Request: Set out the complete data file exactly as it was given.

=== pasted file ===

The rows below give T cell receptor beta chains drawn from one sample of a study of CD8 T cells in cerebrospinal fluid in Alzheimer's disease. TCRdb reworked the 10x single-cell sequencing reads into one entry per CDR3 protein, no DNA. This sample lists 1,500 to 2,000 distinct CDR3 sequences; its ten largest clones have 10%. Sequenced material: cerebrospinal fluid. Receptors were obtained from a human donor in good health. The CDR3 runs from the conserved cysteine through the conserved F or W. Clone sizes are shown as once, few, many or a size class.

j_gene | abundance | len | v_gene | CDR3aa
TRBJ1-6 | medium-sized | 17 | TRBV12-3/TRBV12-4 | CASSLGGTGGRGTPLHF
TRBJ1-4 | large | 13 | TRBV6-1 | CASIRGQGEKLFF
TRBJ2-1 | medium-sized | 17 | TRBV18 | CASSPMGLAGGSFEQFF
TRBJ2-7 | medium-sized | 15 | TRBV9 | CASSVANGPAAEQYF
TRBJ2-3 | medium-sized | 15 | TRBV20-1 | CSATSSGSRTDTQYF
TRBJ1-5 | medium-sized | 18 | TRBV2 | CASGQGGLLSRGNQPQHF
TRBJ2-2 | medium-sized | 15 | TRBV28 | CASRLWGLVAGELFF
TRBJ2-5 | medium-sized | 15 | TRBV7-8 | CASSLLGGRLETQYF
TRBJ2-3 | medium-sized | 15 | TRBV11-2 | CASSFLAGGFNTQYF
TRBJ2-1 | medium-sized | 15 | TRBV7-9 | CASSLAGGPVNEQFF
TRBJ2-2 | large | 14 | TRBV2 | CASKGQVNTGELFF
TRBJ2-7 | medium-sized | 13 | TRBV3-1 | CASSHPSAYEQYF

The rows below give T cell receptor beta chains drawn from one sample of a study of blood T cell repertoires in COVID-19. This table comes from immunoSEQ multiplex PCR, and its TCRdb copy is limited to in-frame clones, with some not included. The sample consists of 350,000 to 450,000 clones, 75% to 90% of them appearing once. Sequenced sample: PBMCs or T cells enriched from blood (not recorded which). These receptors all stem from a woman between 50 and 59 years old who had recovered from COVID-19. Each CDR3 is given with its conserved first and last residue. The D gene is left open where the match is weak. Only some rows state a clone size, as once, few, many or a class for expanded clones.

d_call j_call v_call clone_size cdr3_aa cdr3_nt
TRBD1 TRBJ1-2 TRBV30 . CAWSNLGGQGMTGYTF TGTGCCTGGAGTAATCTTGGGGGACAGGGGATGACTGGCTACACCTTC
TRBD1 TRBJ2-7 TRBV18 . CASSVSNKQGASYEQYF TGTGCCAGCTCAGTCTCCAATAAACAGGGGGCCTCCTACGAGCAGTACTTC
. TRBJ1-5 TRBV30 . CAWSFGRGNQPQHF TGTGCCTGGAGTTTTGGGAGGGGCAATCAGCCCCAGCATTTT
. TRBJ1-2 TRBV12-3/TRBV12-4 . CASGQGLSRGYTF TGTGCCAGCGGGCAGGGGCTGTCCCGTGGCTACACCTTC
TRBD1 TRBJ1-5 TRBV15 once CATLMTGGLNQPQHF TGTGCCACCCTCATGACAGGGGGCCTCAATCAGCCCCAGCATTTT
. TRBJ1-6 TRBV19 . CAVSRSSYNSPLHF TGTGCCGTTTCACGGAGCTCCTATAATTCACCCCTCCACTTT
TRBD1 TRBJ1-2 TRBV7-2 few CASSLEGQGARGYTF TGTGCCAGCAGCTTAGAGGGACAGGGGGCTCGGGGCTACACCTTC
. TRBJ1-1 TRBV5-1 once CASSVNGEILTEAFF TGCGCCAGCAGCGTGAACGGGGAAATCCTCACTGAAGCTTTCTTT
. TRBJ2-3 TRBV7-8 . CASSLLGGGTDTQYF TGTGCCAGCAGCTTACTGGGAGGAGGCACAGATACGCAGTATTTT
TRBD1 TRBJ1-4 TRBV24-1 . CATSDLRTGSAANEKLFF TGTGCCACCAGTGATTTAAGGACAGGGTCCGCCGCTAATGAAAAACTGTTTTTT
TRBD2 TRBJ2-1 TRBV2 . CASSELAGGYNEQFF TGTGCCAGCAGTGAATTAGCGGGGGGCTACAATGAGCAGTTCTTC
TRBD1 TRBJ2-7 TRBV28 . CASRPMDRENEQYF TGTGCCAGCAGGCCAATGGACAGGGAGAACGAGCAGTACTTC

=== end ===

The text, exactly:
The rows below give T cell receptor beta chains drawn from one sample of a study of CD8 T cells in cerebrospinal fluid in Alzheimer's disease. TCRdb reworked the 10x single-cell sequencing reads into one entry per CDR3 protein, no DNA. This sample lists 1,500 to 2,000 distinct CDR3 sequences; its ten largest clones have 10%. Sequenced material: cerebrospinal fluid. Receptors were obtained from a human donor in good health. The CDR3 runs from the conserved cysteine through the conserved F or W. Clone sizes are shown as once, few, many or a size class.

j_gene | abundance | len | v_gene | CDR3aa
TRBJ1-6 | medium-sized | 17 | TRBV12-3/TRBV12-4 | CASSLGGTGGRGTPLHF
TRBJ1-4 | large | 13 | TRBV6-1 | CASIRGQGEKLFF
TRBJ2-1 | medium-sized | 17 | TRBV18 | CASSPMGLAGGSFEQFF
TRBJ2-7 | medium-sized | 15 | TRBV9 | CASSVANGPAAEQYF
TRBJ2-3 | medium-sized | 15 | TRBV20-1 | CSATSSGSRTDTQYF
TRBJ1-5 | medium-sized | 18 | TRBV2 | CASGQGGLLSRGNQPQHF
TRBJ2-2 | medium-sized | 15 | TRBV28 | CASRLWGLVAGELFF
TRBJ2-5 | medium-sized | 15 | TRBV7-8 | CASSLLGGRLETQYF
TRBJ2-3 | medium-sized | 15 | TRBV11-2 | CASSFLAGGFNTQYF
TRBJ2-1 | medium-sized | 15 | TRBV7-9 | CASSLAGGPVNEQFF
TRBJ2-2 | large | 14 | TRBV2 | CASKGQVNTGELFF
TRBJ2-7 | medium-sized | 13 | TRBV3-1 | CASSHPSAYEQYF

The rows below give T cell receptor beta chains drawn from one sample of a study of blood T cell repertoires in COVID-19. This table comes from immunoSEQ multiplex PCR, and its TCRdb copy is limited to in-frame clones, with some not included. The sample consists of 350,000 to 450,000 clones, 75% to 90% of them appearing once. Sequenced sample: PBMCs or T cells enriched from blood (not recorded which). These receptors all stem from a woman between 50 and 59 years old who had recovered from COVID-19. Each CDR3 is given with its conserved first and last residue. The D gene is left open where the match is weak. Only some rows state a clone size, as once, few, many or a class for expanded clones.

d_call j_call v_call clone_size cdr3_aa cdr3_nt
TRBD1 TRBJ1-2 TRBV30 . CAWSNLGGQGMTGYTF TGTGCCTGGAGTAATCTTGGGGGACAGGGGATGACTGGCTACACCTTC
TRBD1 TRBJ2-7 TRBV18 . CASSVSNKQGASYEQYF TGTGCCAGCTCAGTCTCCAATAAACAGGGGGCCTCCTACGAGCAGTACTTC
. TRBJ1-5 TRBV30 . CAWSFGRGNQPQHF TGTGCCTGGAGTTTTGGGAGGGGCAATCAGCCCCAGCATTTT
. TRBJ1-2 TRBV12-3/TRBV12-4 . CASGQGLSRGYTF TGTGCCAGCGGGCAGGGGCTGTCCCGTGGCTACACCTTC
TRBD1 TRBJ1-5 TRBV15 once CATLMTGGLNQPQHF TGTGCCACCCTCATGACAGGGGGCCTCAATCAGCCCCAGCATTTT
. TRBJ1-6 TRBV19 . CAVSRSSYNSPLHF TGTGCCGTTTCACGGAGCTCCTATAATTCACCCCTCCACTTT
TRBD1 TRBJ1-2 TRBV7-2 few CASSLEGQGARGYTF TGTGCCAGCAGCTTAGAGGGACAGGGGGCTCGGGGCTACACCTTC
. TRBJ1-1 TRBV5-1 once CASSVNGEILTEAFF TGCGCCAGCAGCGTGAACGGGGAAATCCTCACTGAAGCTTTCTTT
. TRBJ2-3 TRBV7-8 . CASSLLGGGTDTQYF TGTGCCAGCAGCTTACTGGGAGGAGGCACAGATACGCAGTATTTT
TRBD1 TRBJ1-4 TRBV24-1 . CATSDLRTGSAANEKLFF TGTGCCACCAGTGATTTAAGGACAGGGTCCGCCGCTAATGAAAAACTGTTTTTT
TRBD2 TRBJ2-1 TRBV2 . CASSELAGGYNEQFF TGTGCCAGCAGTGAATTAGCGGGGGGCTACAATGAGCAGTTCTTC
TRBD1 TRBJ2-7 TRBV28 . CASRPMDRENEQYF TGTGCCAGCAGGCCAATGGACAGGGAGAACGAGCAGTACTTC